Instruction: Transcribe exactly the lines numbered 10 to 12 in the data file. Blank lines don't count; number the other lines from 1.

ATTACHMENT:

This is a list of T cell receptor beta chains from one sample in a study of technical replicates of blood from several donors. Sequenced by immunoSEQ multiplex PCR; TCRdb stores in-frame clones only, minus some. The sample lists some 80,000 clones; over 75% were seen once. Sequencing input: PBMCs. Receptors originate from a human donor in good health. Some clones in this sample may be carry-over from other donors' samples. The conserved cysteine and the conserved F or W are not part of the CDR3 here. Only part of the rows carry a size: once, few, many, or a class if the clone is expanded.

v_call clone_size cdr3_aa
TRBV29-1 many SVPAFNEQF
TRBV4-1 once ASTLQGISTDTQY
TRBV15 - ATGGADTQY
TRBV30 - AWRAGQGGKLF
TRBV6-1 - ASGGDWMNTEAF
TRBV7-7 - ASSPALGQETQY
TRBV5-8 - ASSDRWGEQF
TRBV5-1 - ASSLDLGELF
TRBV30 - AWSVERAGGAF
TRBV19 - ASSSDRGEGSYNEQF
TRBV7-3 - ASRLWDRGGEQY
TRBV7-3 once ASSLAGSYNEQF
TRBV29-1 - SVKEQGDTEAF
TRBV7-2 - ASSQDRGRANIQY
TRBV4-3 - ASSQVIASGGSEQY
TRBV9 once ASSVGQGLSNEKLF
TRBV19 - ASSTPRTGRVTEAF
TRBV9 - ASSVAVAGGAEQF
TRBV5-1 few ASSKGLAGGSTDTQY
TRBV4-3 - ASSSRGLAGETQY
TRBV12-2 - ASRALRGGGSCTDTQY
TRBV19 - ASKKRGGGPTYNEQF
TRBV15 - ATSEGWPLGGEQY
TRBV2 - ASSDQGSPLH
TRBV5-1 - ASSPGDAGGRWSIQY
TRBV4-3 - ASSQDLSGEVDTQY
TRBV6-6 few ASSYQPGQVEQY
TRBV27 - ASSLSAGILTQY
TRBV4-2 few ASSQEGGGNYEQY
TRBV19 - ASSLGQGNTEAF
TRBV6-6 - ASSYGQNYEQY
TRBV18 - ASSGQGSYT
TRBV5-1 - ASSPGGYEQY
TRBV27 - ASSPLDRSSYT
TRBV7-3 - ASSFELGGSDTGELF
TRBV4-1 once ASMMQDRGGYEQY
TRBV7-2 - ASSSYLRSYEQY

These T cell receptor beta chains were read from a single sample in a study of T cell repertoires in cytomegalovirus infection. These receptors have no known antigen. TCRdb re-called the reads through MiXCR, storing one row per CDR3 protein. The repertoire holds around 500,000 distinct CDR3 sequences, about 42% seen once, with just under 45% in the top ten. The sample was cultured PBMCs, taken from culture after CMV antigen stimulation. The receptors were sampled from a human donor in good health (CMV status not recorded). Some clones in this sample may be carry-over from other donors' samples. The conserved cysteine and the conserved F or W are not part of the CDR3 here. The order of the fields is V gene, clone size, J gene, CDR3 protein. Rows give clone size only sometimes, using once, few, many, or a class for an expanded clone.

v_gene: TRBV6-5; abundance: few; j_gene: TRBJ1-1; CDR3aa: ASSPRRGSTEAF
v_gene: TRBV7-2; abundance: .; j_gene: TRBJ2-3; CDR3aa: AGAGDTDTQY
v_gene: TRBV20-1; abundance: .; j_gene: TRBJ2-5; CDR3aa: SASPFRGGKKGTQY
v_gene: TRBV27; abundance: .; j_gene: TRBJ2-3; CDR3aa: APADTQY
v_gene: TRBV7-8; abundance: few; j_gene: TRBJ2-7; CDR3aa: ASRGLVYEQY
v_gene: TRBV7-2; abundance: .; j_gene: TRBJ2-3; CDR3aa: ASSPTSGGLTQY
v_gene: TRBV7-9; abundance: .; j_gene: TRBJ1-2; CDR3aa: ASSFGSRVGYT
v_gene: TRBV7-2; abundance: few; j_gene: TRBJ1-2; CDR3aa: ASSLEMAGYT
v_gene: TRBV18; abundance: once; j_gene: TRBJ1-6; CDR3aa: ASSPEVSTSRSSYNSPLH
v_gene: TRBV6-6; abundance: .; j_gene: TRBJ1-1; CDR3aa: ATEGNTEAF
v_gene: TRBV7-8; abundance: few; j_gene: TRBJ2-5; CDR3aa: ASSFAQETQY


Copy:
TRBV5-1 - ASSLDLGELF
TRBV30 - AWSVERAGGAF
TRBV19 - ASSSDRGEGSYNEQF